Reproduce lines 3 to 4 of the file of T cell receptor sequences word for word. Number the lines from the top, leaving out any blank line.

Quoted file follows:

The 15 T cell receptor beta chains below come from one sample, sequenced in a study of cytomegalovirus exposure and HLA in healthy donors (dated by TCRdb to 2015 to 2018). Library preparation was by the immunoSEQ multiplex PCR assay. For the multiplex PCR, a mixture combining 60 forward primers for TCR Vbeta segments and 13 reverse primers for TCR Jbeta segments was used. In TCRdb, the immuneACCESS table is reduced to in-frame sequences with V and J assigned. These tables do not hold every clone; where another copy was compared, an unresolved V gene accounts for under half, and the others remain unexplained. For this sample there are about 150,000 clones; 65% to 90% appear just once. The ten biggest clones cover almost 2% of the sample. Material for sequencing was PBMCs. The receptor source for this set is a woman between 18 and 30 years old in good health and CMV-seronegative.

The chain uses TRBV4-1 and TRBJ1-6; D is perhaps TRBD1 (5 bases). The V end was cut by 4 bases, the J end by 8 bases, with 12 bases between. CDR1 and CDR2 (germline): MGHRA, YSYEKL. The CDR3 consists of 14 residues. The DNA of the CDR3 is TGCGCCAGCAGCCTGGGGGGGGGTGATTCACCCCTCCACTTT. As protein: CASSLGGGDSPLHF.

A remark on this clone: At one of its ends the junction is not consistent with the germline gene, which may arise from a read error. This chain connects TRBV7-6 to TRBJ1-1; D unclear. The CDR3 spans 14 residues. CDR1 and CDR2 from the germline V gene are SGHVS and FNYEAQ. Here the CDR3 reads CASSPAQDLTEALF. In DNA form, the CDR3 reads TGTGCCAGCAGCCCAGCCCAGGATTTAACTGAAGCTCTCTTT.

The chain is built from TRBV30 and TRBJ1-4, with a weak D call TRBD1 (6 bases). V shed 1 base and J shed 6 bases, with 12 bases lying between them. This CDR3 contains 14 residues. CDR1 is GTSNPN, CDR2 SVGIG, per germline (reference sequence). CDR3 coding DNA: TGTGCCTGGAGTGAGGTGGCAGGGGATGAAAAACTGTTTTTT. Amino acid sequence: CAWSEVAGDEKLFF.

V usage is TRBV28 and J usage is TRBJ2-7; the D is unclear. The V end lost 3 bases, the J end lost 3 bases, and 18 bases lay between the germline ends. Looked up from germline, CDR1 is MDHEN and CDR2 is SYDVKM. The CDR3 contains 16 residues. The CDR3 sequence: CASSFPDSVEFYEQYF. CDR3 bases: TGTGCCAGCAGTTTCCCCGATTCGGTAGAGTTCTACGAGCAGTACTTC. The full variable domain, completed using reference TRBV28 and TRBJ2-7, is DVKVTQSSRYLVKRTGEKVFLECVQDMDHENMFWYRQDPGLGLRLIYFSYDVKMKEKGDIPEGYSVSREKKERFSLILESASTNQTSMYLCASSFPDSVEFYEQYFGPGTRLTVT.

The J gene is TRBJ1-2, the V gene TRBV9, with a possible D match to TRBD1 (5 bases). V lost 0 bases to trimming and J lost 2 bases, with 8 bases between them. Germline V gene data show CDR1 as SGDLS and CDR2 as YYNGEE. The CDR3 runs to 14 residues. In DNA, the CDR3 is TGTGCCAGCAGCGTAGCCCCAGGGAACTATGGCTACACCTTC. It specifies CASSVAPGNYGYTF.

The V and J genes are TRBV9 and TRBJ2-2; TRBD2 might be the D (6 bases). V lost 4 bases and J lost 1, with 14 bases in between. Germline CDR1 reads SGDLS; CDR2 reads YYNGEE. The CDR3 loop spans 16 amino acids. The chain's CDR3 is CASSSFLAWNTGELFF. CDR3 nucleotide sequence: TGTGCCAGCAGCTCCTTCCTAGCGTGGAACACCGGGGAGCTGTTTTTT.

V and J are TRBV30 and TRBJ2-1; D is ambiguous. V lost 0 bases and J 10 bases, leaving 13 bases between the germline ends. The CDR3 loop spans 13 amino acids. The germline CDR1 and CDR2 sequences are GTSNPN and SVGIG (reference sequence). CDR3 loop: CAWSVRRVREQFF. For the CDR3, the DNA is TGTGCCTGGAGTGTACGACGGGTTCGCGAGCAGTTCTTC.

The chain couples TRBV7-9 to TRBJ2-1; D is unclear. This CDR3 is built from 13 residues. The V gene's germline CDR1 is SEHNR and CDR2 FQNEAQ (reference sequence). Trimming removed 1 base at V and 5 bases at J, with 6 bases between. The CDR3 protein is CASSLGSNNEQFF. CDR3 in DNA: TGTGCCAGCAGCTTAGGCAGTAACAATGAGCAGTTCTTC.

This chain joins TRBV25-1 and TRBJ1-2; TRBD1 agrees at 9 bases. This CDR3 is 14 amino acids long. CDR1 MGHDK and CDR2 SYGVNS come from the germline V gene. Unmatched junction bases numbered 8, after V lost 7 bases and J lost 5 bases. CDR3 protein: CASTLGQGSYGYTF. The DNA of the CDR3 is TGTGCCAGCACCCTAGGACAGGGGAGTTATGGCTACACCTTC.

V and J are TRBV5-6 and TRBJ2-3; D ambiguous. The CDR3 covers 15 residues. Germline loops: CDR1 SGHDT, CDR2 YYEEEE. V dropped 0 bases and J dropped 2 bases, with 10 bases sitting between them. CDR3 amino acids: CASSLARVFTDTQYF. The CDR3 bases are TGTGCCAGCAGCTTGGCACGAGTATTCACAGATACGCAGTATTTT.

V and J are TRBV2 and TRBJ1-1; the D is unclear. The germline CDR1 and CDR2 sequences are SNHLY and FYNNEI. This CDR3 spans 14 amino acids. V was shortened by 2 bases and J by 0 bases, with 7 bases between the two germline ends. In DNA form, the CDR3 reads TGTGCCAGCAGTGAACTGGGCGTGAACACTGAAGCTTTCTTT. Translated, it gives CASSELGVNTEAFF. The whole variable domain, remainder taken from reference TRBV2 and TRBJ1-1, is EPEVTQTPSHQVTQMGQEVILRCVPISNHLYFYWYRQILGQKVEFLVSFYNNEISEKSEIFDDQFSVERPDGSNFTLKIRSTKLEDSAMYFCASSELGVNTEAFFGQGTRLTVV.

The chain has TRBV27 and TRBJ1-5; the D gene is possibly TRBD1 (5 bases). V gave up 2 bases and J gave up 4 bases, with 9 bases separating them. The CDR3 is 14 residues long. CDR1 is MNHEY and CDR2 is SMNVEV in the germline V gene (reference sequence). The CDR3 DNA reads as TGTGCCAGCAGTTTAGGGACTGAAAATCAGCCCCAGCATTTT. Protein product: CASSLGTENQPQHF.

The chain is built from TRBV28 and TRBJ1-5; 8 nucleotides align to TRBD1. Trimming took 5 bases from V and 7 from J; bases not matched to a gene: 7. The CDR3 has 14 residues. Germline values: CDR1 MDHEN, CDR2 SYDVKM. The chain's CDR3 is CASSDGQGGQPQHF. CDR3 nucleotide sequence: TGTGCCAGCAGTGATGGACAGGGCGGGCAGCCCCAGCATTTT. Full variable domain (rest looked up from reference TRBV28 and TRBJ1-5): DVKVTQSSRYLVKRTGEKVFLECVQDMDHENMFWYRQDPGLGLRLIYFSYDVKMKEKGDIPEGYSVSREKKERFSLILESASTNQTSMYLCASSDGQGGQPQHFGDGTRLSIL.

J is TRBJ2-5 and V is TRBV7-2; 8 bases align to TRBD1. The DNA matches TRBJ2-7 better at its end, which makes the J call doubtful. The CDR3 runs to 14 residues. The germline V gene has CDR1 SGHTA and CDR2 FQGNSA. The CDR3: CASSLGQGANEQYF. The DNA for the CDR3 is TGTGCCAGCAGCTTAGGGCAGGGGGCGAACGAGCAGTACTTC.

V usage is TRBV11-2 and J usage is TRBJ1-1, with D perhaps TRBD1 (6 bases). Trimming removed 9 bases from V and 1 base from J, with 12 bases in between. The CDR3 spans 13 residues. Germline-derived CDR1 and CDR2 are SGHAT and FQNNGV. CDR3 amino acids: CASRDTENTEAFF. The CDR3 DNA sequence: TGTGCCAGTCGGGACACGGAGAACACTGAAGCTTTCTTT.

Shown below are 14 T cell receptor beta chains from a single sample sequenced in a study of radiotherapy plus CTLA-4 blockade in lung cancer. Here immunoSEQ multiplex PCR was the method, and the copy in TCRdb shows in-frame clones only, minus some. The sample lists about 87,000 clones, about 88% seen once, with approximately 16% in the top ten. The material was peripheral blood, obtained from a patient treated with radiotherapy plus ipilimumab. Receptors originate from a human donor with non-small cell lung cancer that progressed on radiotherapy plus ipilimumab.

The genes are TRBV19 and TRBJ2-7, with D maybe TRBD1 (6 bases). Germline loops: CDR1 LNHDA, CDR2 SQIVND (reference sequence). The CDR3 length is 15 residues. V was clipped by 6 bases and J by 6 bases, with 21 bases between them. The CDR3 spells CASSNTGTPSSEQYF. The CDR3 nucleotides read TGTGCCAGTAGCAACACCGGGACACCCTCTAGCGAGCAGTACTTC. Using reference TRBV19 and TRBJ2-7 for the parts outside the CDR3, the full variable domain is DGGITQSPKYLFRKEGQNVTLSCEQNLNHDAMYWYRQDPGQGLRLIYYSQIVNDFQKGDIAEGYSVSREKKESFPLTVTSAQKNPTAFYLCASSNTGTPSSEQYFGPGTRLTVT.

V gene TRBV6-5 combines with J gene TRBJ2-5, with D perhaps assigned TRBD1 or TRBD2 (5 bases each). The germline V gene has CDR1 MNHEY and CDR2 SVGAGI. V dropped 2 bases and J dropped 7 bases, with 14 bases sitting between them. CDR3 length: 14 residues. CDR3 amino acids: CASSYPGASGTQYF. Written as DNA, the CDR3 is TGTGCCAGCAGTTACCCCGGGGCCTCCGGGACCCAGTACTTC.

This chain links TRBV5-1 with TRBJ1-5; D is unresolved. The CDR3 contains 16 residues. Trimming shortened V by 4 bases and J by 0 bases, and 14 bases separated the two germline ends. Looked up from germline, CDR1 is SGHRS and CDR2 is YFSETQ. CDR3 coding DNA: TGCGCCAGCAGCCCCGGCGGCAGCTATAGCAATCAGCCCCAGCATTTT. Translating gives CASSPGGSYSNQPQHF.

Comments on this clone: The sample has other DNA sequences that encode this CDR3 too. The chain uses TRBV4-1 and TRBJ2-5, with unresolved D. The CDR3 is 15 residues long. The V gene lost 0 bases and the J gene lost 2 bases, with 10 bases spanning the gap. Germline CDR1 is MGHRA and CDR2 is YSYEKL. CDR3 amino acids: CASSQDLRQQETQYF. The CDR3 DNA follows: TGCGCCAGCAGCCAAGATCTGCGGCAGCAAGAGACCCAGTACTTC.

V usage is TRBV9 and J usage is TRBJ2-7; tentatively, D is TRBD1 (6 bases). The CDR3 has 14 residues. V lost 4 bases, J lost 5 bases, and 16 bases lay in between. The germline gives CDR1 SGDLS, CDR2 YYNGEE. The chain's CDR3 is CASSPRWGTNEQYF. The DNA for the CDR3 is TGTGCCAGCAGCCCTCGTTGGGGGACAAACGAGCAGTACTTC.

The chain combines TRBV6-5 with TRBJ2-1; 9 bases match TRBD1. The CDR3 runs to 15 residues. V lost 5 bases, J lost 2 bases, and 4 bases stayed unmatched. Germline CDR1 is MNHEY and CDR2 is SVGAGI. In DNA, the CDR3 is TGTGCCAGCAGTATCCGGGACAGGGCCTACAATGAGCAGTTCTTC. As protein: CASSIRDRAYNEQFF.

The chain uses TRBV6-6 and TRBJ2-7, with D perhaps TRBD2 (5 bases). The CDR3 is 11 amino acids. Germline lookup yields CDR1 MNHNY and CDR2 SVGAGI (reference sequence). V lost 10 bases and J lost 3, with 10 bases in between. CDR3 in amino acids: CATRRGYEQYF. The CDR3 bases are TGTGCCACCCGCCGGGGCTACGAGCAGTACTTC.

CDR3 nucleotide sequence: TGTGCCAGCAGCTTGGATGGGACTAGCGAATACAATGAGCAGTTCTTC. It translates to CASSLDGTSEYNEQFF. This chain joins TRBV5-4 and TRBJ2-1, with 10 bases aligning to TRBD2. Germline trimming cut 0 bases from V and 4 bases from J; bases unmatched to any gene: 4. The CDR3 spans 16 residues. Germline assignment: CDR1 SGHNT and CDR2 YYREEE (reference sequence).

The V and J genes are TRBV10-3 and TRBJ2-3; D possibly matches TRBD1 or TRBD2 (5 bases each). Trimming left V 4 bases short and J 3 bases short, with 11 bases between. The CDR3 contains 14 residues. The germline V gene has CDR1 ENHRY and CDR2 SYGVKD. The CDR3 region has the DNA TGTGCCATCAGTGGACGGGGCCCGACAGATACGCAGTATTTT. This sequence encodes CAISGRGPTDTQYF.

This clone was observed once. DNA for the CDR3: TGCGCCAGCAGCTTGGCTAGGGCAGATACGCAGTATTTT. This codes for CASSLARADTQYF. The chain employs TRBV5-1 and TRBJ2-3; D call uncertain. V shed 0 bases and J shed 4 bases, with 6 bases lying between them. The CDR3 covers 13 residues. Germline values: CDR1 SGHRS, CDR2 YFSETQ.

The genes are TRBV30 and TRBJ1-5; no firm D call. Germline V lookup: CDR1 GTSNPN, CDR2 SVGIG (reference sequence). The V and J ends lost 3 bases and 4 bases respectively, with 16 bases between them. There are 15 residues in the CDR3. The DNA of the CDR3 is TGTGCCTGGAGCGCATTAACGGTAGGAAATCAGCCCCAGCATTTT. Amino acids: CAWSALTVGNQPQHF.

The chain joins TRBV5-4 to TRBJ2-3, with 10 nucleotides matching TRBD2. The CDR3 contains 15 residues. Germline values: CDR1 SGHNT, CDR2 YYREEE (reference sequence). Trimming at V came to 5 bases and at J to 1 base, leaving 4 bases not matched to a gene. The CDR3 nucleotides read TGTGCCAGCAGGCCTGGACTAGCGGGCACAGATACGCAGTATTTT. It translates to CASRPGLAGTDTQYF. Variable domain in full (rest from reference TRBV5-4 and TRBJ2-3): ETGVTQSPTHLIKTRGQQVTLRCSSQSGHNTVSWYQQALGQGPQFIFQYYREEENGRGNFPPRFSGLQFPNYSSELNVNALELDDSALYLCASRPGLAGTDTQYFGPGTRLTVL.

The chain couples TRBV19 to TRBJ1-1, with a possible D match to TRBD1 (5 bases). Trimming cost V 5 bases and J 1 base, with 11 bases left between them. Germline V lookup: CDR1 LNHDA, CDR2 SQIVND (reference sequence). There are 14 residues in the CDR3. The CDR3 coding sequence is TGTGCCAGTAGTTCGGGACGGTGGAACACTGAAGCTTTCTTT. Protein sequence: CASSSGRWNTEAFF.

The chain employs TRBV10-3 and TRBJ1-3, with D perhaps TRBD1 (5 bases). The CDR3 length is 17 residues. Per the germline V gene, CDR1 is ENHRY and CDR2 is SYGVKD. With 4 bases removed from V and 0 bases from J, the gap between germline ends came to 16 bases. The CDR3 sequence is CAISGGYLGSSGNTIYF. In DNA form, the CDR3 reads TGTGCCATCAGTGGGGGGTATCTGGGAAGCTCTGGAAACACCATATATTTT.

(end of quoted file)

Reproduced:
A remark on this clone: At one of its ends the junction is not consistent with the germline gene, which may arise from a read error. This chain connects TRBV7-6 to TRBJ1-1; D unclear. The CDR3 spans 14 residues. CDR1 and CDR2 from the germline V gene are SGHVS and FNYEAQ. Here the CDR3 reads CASSPAQDLTEALF. In DNA form, the CDR3 reads TGTGCCAGCAGCCCAGCCCAGGATTTAACTGAAGCTCTCTTT.

The chain is built from TRBV30 and TRBJ1-4, with a weak D call TRBD1 (6 bases). V shed 1 base and J shed 6 bases, with 12 bases lying between them. This CDR3 contains 14 residues. CDR1 is GTSNPN, CDR2 SVGIG, per germline (reference sequence). CDR3 coding DNA: TGTGCCTGGAGTGAGGTGGCAGGGGATGAAAAACTGTTTTTT. Amino acid sequence: CAWSEVAGDEKLFF.